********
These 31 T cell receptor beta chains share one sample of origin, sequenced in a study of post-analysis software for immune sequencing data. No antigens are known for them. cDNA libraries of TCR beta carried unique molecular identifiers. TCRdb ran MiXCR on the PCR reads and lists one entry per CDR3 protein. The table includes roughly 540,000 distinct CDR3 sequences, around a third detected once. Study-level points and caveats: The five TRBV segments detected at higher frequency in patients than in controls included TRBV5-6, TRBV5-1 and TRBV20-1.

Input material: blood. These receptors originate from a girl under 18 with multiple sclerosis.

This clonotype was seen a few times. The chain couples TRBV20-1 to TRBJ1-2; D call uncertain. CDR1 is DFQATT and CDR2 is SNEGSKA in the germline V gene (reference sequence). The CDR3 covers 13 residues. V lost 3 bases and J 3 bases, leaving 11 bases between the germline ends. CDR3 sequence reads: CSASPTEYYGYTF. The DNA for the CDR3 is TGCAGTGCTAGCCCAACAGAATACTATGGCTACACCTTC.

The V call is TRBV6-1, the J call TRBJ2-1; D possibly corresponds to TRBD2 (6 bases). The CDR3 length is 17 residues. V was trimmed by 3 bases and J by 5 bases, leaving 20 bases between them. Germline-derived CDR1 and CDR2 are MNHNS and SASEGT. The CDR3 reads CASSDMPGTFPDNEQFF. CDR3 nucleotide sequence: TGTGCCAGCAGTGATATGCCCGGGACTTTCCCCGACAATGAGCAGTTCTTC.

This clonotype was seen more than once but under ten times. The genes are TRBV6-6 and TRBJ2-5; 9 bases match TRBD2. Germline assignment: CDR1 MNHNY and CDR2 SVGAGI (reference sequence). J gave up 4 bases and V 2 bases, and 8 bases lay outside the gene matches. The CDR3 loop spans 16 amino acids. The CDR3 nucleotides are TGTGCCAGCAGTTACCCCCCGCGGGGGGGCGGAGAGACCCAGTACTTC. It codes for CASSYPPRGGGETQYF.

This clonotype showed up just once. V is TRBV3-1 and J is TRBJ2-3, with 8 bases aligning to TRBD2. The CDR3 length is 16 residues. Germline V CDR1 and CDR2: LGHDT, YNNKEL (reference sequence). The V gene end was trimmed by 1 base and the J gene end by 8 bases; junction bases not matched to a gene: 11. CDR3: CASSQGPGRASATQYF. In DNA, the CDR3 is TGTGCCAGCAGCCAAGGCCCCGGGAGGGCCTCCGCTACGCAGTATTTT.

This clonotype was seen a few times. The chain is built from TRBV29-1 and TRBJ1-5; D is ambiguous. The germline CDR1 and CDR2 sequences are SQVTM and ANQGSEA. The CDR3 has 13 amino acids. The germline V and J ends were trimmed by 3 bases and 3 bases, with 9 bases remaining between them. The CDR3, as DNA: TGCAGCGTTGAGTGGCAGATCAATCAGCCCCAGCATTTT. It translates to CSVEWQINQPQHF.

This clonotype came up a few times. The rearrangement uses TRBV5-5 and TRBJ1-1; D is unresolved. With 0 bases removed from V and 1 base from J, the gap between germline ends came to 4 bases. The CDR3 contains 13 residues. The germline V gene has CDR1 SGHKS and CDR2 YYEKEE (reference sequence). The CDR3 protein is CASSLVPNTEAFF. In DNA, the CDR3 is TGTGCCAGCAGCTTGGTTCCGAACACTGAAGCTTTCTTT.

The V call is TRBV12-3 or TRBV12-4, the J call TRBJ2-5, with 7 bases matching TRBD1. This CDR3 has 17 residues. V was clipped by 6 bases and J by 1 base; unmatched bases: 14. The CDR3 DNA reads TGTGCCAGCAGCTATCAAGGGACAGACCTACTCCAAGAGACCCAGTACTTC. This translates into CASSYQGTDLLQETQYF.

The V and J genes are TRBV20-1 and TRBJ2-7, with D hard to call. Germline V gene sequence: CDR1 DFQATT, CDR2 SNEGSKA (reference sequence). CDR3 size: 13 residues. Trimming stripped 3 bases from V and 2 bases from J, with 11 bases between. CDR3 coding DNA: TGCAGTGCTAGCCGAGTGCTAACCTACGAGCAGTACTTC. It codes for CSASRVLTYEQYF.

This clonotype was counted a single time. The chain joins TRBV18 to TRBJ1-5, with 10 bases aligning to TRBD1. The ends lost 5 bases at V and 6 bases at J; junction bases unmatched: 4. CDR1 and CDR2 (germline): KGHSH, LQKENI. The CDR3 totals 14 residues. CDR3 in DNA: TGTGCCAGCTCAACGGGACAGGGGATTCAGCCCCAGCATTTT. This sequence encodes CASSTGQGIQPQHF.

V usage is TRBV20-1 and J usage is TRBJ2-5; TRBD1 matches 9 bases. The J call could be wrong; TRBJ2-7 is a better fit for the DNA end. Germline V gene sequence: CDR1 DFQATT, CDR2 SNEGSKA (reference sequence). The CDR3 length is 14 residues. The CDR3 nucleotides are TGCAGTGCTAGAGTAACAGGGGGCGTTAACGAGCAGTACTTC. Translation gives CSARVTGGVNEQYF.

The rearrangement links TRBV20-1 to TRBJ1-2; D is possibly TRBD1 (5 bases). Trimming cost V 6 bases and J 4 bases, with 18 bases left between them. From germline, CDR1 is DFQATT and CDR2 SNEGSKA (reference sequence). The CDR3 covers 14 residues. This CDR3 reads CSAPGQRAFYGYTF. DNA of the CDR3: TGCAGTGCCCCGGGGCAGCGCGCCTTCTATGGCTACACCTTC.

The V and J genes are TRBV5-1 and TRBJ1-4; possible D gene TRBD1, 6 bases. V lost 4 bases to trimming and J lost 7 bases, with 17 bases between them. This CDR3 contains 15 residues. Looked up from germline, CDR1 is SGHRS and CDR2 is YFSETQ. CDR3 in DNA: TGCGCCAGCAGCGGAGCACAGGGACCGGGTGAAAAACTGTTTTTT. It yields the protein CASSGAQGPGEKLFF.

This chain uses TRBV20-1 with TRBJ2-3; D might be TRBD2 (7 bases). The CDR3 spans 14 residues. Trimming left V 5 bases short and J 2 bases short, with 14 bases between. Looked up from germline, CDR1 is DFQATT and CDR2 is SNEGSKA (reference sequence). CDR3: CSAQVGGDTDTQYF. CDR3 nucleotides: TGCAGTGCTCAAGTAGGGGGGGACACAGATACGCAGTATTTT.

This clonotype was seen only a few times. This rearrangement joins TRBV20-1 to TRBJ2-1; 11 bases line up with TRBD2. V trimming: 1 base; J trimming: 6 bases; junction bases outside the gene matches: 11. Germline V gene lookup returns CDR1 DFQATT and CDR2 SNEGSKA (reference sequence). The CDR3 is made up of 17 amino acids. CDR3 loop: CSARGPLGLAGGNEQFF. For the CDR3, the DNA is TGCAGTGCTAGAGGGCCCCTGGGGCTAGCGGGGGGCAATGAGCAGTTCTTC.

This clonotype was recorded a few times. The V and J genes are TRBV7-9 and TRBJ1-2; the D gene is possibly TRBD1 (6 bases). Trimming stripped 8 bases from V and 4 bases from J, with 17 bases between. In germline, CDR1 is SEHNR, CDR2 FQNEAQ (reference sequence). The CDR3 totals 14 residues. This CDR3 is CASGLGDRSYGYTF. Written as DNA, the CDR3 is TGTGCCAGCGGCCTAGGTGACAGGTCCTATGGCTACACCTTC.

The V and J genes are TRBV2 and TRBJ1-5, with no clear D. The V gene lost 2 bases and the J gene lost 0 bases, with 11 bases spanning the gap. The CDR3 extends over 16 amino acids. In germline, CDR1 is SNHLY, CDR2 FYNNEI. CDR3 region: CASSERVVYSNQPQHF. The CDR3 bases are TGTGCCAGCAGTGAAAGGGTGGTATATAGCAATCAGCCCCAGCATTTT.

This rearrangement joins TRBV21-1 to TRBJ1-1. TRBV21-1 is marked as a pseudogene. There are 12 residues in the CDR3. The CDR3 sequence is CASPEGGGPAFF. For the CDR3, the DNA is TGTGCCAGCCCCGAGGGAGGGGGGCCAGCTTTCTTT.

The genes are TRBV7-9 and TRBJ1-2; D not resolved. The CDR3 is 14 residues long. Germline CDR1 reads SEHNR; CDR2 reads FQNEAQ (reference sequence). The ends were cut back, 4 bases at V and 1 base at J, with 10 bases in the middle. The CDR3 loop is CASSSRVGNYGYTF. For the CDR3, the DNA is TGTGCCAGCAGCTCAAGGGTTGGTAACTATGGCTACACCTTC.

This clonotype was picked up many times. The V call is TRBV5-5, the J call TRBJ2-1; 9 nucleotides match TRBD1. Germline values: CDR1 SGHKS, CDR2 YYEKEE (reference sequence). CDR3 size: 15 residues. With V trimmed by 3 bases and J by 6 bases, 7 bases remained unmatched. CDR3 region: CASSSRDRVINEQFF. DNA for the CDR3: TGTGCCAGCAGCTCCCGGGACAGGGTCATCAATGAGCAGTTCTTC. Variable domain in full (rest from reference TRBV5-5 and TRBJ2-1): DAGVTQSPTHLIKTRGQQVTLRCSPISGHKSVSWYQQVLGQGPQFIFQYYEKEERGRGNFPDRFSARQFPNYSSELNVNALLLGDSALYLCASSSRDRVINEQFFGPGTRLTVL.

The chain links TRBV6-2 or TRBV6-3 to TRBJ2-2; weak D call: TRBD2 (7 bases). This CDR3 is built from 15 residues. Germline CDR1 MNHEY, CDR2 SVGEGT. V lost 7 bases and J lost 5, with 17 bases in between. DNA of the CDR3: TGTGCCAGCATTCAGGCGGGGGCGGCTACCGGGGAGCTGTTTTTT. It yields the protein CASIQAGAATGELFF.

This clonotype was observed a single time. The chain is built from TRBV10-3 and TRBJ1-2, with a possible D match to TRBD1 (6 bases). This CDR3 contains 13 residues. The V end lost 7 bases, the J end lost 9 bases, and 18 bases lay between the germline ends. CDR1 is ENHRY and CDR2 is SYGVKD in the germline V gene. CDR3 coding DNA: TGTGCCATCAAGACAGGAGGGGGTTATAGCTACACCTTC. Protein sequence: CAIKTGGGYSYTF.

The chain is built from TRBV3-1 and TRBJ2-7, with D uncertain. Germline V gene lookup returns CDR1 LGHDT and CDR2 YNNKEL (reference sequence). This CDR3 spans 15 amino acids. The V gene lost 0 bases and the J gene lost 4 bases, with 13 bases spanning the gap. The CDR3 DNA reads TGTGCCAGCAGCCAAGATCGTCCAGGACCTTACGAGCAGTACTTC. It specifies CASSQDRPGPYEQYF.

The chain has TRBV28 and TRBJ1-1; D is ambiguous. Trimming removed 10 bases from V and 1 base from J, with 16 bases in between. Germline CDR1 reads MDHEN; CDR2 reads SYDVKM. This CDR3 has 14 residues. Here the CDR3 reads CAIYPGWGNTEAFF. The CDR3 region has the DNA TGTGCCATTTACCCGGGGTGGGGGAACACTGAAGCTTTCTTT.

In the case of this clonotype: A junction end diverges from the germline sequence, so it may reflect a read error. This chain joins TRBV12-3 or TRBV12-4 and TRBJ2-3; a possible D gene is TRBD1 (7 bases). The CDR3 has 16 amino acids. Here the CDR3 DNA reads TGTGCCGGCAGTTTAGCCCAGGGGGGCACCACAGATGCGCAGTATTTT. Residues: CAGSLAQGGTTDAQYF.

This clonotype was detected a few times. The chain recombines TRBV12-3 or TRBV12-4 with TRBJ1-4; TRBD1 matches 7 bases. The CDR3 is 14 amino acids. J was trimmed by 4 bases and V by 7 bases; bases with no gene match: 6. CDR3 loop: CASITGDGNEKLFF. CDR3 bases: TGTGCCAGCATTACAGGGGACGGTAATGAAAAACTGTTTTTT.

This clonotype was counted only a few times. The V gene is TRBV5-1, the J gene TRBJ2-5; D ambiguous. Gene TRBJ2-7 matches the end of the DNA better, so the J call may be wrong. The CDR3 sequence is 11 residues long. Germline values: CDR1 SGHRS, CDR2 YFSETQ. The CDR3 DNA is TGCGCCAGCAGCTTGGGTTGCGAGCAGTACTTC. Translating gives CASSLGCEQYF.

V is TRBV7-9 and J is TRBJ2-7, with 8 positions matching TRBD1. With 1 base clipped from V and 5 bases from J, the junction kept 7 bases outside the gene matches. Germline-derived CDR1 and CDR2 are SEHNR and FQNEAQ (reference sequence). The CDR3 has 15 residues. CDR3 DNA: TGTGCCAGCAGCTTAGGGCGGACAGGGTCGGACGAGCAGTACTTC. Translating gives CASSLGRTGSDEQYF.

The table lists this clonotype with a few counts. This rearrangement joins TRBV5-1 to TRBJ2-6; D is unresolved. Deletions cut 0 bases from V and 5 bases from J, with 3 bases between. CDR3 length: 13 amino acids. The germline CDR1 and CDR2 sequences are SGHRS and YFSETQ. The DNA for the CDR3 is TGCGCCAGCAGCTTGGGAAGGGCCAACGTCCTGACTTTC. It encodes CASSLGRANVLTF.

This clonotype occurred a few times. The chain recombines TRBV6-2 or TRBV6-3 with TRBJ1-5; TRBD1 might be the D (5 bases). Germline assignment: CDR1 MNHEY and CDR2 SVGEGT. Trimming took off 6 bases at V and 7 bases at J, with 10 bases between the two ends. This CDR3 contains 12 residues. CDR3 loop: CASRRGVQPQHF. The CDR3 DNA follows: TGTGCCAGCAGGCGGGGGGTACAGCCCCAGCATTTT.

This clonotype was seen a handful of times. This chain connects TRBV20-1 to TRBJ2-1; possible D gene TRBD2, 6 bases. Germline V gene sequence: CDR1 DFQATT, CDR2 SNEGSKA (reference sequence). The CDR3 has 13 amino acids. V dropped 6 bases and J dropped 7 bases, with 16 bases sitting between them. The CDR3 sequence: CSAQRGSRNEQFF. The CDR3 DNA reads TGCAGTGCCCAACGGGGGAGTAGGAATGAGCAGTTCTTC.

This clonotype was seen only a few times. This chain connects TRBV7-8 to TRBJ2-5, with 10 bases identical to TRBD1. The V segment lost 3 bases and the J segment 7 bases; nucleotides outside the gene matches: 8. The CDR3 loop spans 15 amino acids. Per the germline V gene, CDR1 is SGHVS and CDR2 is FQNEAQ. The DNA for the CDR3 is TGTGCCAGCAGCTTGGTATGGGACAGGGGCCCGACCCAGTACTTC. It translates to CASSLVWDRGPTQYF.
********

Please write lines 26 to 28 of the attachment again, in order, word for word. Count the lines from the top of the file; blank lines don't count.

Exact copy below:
In the case of this clonotype: A junction end diverges from the germline sequence, so it may reflect a read error. This chain joins TRBV12-3 or TRBV12-4 and TRBJ2-3; a possible D gene is TRBD1 (7 bases). The CDR3 has 16 amino acids. Here the CDR3 DNA reads TGTGCCGGCAGTTTAGCCCAGGGGGGCACCACAGATGCGCAGTATTTT. Residues: CAGSLAQGGTTDAQYF.

This clonotype was detected a few times. The chain recombines TRBV12-3 or TRBV12-4 with TRBJ1-4; TRBD1 matches 7 bases. The CDR3 is 14 amino acids. J was trimmed by 4 bases and V by 7 bases; bases with no gene match: 6. CDR3 loop: CASITGDGNEKLFF. CDR3 bases: TGTGCCAGCATTACAGGGGACGGTAATGAAAAACTGTTTTTT.

This clonotype was counted only a few times. The V gene is TRBV5-1, the J gene TRBJ2-5; D ambiguous. Gene TRBJ2-7 matches the end of the DNA better, so the J call may be wrong. The CDR3 sequence is 11 residues long. Germline values: CDR1 SGHRS, CDR2 YFSETQ. The CDR3 DNA is TGCGCCAGCAGCTTGGGTTGCGAGCAGTACTTC. Translating gives CASSLGCEQYF.